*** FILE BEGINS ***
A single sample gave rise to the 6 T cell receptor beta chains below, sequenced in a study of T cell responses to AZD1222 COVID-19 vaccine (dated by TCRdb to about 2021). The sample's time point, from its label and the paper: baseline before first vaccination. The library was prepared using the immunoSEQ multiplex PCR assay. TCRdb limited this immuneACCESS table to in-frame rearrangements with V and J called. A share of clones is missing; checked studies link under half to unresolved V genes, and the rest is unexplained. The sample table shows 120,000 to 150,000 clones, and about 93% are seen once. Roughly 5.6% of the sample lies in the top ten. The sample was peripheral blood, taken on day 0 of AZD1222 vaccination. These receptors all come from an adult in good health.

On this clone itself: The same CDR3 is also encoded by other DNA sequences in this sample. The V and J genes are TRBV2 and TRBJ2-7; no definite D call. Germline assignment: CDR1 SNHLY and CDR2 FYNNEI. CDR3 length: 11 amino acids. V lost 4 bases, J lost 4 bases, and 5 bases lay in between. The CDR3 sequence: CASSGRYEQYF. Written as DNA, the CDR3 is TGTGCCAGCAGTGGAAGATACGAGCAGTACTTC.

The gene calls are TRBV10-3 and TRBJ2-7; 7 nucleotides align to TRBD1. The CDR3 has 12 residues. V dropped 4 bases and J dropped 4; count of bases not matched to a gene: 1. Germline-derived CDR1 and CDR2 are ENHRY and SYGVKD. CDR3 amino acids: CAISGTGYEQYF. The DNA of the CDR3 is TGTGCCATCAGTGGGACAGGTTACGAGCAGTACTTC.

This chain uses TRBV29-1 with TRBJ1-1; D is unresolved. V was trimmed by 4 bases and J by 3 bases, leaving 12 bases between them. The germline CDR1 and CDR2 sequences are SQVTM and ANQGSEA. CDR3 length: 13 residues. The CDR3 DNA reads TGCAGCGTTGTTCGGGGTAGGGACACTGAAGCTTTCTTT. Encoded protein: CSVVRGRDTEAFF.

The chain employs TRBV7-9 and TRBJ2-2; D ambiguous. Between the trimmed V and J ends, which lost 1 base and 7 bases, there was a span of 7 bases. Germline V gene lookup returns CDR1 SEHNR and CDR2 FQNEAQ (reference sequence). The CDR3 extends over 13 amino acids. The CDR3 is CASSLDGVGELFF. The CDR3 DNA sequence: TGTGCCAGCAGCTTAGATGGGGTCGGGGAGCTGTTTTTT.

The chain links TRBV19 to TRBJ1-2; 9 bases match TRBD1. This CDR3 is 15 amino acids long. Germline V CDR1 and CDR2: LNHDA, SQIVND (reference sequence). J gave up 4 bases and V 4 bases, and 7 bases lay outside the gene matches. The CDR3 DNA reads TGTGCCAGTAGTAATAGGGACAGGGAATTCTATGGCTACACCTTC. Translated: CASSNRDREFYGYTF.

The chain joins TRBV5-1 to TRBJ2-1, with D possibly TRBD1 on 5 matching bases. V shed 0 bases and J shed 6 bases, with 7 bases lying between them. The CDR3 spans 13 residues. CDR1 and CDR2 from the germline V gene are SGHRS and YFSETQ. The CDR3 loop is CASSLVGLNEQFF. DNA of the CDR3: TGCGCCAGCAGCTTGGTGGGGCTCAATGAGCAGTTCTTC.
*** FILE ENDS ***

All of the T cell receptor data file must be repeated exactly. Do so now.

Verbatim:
A single sample gave rise to the 6 T cell receptor beta chains below, sequenced in a study of T cell responses to AZD1222 COVID-19 vaccine (dated by TCRdb to about 2021). The sample's time point, from its label and the paper: baseline before first vaccination. The library was prepared using the immunoSEQ multiplex PCR assay. TCRdb limited this immuneACCESS table to in-frame rearrangements with V and J called. A share of clones is missing; checked studies link under half to unresolved V genes, and the rest is unexplained. The sample table shows 120,000 to 150,000 clones, and about 93% are seen once. Roughly 5.6% of the sample lies in the top ten. The sample was peripheral blood, taken on day 0 of AZD1222 vaccination. These receptors all come from an adult in good health.

On this clone itself: The same CDR3 is also encoded by other DNA sequences in this sample. The V and J genes are TRBV2 and TRBJ2-7; no definite D call. Germline assignment: CDR1 SNHLY and CDR2 FYNNEI. CDR3 length: 11 amino acids. V lost 4 bases, J lost 4 bases, and 5 bases lay in between. The CDR3 sequence: CASSGRYEQYF. Written as DNA, the CDR3 is TGTGCCAGCAGTGGAAGATACGAGCAGTACTTC.

The gene calls are TRBV10-3 and TRBJ2-7; 7 nucleotides align to TRBD1. The CDR3 has 12 residues. V dropped 4 bases and J dropped 4; count of bases not matched to a gene: 1. Germline-derived CDR1 and CDR2 are ENHRY and SYGVKD. CDR3 amino acids: CAISGTGYEQYF. The DNA of the CDR3 is TGTGCCATCAGTGGGACAGGTTACGAGCAGTACTTC.

This chain uses TRBV29-1 with TRBJ1-1; D is unresolved. V was trimmed by 4 bases and J by 3 bases, leaving 12 bases between them. The germline CDR1 and CDR2 sequences are SQVTM and ANQGSEA. CDR3 length: 13 residues. The CDR3 DNA reads TGCAGCGTTGTTCGGGGTAGGGACACTGAAGCTTTCTTT. Encoded protein: CSVVRGRDTEAFF.

The chain employs TRBV7-9 and TRBJ2-2; D ambiguous. Between the trimmed V and J ends, which lost 1 base and 7 bases, there was a span of 7 bases. Germline V gene lookup returns CDR1 SEHNR and CDR2 FQNEAQ (reference sequence). The CDR3 extends over 13 amino acids. The CDR3 is CASSLDGVGELFF. The CDR3 DNA sequence: TGTGCCAGCAGCTTAGATGGGGTCGGGGAGCTGTTTTTT.

The chain links TRBV19 to TRBJ1-2; 9 bases match TRBD1. This CDR3 is 15 amino acids long. Germline V CDR1 and CDR2: LNHDA, SQIVND (reference sequence). J gave up 4 bases and V 4 bases, and 7 bases lay outside the gene matches. The CDR3 DNA reads TGTGCCAGTAGTAATAGGGACAGGGAATTCTATGGCTACACCTTC. Translated: CASSNRDREFYGYTF.

The chain joins TRBV5-1 to TRBJ2-1, with D possibly TRBD1 on 5 matching bases. V shed 0 bases and J shed 6 bases, with 7 bases lying between them. The CDR3 spans 13 residues. CDR1 and CDR2 from the germline V gene are SGHRS and YFSETQ. The CDR3 loop is CASSLVGLNEQFF. DNA of the CDR3: TGCGCCAGCAGCTTGGTGGGGCTCAATGAGCAGTTCTTC.